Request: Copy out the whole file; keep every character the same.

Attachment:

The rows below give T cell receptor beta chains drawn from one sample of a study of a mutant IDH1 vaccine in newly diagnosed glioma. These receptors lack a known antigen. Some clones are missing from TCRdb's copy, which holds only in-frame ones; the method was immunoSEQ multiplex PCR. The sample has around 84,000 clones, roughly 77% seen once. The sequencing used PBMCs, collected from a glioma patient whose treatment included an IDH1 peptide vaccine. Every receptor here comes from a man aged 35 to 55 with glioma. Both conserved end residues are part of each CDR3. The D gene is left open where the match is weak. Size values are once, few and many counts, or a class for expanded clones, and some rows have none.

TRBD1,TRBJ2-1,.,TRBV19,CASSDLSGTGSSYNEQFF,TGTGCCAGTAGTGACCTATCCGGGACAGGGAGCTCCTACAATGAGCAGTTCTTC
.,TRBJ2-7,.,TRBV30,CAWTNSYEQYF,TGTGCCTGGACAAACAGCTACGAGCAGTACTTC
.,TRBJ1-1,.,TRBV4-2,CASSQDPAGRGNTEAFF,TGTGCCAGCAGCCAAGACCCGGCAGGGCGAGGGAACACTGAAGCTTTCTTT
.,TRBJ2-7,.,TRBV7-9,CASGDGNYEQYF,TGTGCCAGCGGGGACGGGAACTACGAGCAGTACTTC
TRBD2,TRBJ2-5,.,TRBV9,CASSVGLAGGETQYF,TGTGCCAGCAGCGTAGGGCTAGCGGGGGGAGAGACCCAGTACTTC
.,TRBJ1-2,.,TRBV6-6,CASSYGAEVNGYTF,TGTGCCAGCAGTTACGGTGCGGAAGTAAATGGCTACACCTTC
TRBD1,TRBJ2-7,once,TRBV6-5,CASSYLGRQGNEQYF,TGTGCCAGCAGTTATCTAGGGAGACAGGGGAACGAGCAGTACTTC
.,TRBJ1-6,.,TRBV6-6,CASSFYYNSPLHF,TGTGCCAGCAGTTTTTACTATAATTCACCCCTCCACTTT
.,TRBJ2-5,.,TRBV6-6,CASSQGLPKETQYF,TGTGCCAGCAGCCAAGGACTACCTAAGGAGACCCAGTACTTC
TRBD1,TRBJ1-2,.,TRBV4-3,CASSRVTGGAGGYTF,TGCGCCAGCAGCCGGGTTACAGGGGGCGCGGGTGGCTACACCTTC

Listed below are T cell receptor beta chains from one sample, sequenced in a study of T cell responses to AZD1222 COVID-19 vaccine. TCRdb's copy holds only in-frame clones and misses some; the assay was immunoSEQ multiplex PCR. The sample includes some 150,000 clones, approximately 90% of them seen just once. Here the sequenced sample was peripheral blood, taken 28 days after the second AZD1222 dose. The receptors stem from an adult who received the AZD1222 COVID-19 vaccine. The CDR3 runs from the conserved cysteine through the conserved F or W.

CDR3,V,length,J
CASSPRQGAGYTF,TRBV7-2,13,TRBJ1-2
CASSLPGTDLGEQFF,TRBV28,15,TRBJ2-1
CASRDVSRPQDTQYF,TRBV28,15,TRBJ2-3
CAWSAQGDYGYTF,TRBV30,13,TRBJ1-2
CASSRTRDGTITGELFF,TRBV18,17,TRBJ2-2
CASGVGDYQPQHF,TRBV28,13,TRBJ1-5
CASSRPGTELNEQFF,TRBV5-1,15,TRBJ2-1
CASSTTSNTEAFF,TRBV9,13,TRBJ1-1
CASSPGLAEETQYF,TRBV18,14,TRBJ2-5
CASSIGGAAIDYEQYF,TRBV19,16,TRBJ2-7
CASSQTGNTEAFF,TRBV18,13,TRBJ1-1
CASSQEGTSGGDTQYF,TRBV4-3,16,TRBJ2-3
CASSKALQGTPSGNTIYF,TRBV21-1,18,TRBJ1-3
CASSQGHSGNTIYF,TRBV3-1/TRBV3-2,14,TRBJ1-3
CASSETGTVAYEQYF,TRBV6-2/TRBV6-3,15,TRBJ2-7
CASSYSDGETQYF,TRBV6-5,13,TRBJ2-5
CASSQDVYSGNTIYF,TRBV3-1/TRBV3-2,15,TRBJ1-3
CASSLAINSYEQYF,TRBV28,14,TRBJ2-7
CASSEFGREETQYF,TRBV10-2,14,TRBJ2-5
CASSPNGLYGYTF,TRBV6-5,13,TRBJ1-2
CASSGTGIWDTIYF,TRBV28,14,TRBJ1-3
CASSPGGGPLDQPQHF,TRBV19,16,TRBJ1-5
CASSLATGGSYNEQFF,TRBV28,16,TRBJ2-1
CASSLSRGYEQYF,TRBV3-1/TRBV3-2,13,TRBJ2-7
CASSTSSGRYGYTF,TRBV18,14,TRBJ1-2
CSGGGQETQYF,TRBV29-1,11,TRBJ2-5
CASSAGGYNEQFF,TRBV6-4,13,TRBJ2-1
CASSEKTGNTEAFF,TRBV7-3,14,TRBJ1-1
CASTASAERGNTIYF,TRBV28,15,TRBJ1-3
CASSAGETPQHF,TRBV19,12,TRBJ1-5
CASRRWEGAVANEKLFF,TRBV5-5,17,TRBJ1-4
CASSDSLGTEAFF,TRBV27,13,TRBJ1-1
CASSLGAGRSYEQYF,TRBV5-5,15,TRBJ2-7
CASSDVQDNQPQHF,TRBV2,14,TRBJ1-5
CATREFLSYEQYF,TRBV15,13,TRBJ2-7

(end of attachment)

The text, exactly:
The rows below give T cell receptor beta chains drawn from one sample of a study of a mutant IDH1 vaccine in newly diagnosed glioma. These receptors lack a known antigen. Some clones are missing from TCRdb's copy, which holds only in-frame ones; the method was immunoSEQ multiplex PCR. The sample has around 84,000 clones, roughly 77% seen once. The sequencing used PBMCs, collected from a glioma patient whose treatment included an IDH1 peptide vaccine. Every receptor here comes from a man aged 35 to 55 with glioma. Both conserved end residues are part of each CDR3. The D gene is left open where the match is weak. Size values are once, few and many counts, or a class for expanded clones, and some rows have none.

TRBD1,TRBJ2-1,.,TRBV19,CASSDLSGTGSSYNEQFF,TGTGCCAGTAGTGACCTATCCGGGACAGGGAGCTCCTACAATGAGCAGTTCTTC
.,TRBJ2-7,.,TRBV30,CAWTNSYEQYF,TGTGCCTGGACAAACAGCTACGAGCAGTACTTC
.,TRBJ1-1,.,TRBV4-2,CASSQDPAGRGNTEAFF,TGTGCCAGCAGCCAAGACCCGGCAGGGCGAGGGAACACTGAAGCTTTCTTT
.,TRBJ2-7,.,TRBV7-9,CASGDGNYEQYF,TGTGCCAGCGGGGACGGGAACTACGAGCAGTACTTC
TRBD2,TRBJ2-5,.,TRBV9,CASSVGLAGGETQYF,TGTGCCAGCAGCGTAGGGCTAGCGGGGGGAGAGACCCAGTACTTC
.,TRBJ1-2,.,TRBV6-6,CASSYGAEVNGYTF,TGTGCCAGCAGTTACGGTGCGGAAGTAAATGGCTACACCTTC
TRBD1,TRBJ2-7,once,TRBV6-5,CASSYLGRQGNEQYF,TGTGCCAGCAGTTATCTAGGGAGACAGGGGAACGAGCAGTACTTC
.,TRBJ1-6,.,TRBV6-6,CASSFYYNSPLHF,TGTGCCAGCAGTTTTTACTATAATTCACCCCTCCACTTT
.,TRBJ2-5,.,TRBV6-6,CASSQGLPKETQYF,TGTGCCAGCAGCCAAGGACTACCTAAGGAGACCCAGTACTTC
TRBD1,TRBJ1-2,.,TRBV4-3,CASSRVTGGAGGYTF,TGCGCCAGCAGCCGGGTTACAGGGGGCGCGGGTGGCTACACCTTC

Listed below are T cell receptor beta chains from one sample, sequenced in a study of T cell responses to AZD1222 COVID-19 vaccine. TCRdb's copy holds only in-frame clones and misses some; the assay was immunoSEQ multiplex PCR. The sample includes some 150,000 clones, approximately 90% of them seen just once. Here the sequenced sample was peripheral blood, taken 28 days after the second AZD1222 dose. The receptors stem from an adult who received the AZD1222 COVID-19 vaccine. The CDR3 runs from the conserved cysteine through the conserved F or W.

CDR3,V,length,J
CASSPRQGAGYTF,TRBV7-2,13,TRBJ1-2
CASSLPGTDLGEQFF,TRBV28,15,TRBJ2-1
CASRDVSRPQDTQYF,TRBV28,15,TRBJ2-3
CAWSAQGDYGYTF,TRBV30,13,TRBJ1-2
CASSRTRDGTITGELFF,TRBV18,17,TRBJ2-2
CASGVGDYQPQHF,TRBV28,13,TRBJ1-5
CASSRPGTELNEQFF,TRBV5-1,15,TRBJ2-1
CASSTTSNTEAFF,TRBV9,13,TRBJ1-1
CASSPGLAEETQYF,TRBV18,14,TRBJ2-5
CASSIGGAAIDYEQYF,TRBV19,16,TRBJ2-7
CASSQTGNTEAFF,TRBV18,13,TRBJ1-1
CASSQEGTSGGDTQYF,TRBV4-3,16,TRBJ2-3
CASSKALQGTPSGNTIYF,TRBV21-1,18,TRBJ1-3
CASSQGHSGNTIYF,TRBV3-1/TRBV3-2,14,TRBJ1-3
CASSETGTVAYEQYF,TRBV6-2/TRBV6-3,15,TRBJ2-7
CASSYSDGETQYF,TRBV6-5,13,TRBJ2-5
CASSQDVYSGNTIYF,TRBV3-1/TRBV3-2,15,TRBJ1-3
CASSLAINSYEQYF,TRBV28,14,TRBJ2-7
CASSEFGREETQYF,TRBV10-2,14,TRBJ2-5
CASSPNGLYGYTF,TRBV6-5,13,TRBJ1-2
CASSGTGIWDTIYF,TRBV28,14,TRBJ1-3
CASSPGGGPLDQPQHF,TRBV19,16,TRBJ1-5
CASSLATGGSYNEQFF,TRBV28,16,TRBJ2-1
CASSLSRGYEQYF,TRBV3-1/TRBV3-2,13,TRBJ2-7
CASSTSSGRYGYTF,TRBV18,14,TRBJ1-2
CSGGGQETQYF,TRBV29-1,11,TRBJ2-5
CASSAGGYNEQFF,TRBV6-4,13,TRBJ2-1
CASSEKTGNTEAFF,TRBV7-3,14,TRBJ1-1
CASTASAERGNTIYF,TRBV28,15,TRBJ1-3
CASSAGETPQHF,TRBV19,12,TRBJ1-5
CASRRWEGAVANEKLFF,TRBV5-5,17,TRBJ1-4
CASSDSLGTEAFF,TRBV27,13,TRBJ1-1
CASSLGAGRSYEQYF,TRBV5-5,15,TRBJ2-7
CASSDVQDNQPQHF,TRBV2,14,TRBJ1-5
CATREFLSYEQYF,TRBV15,13,TRBJ2-7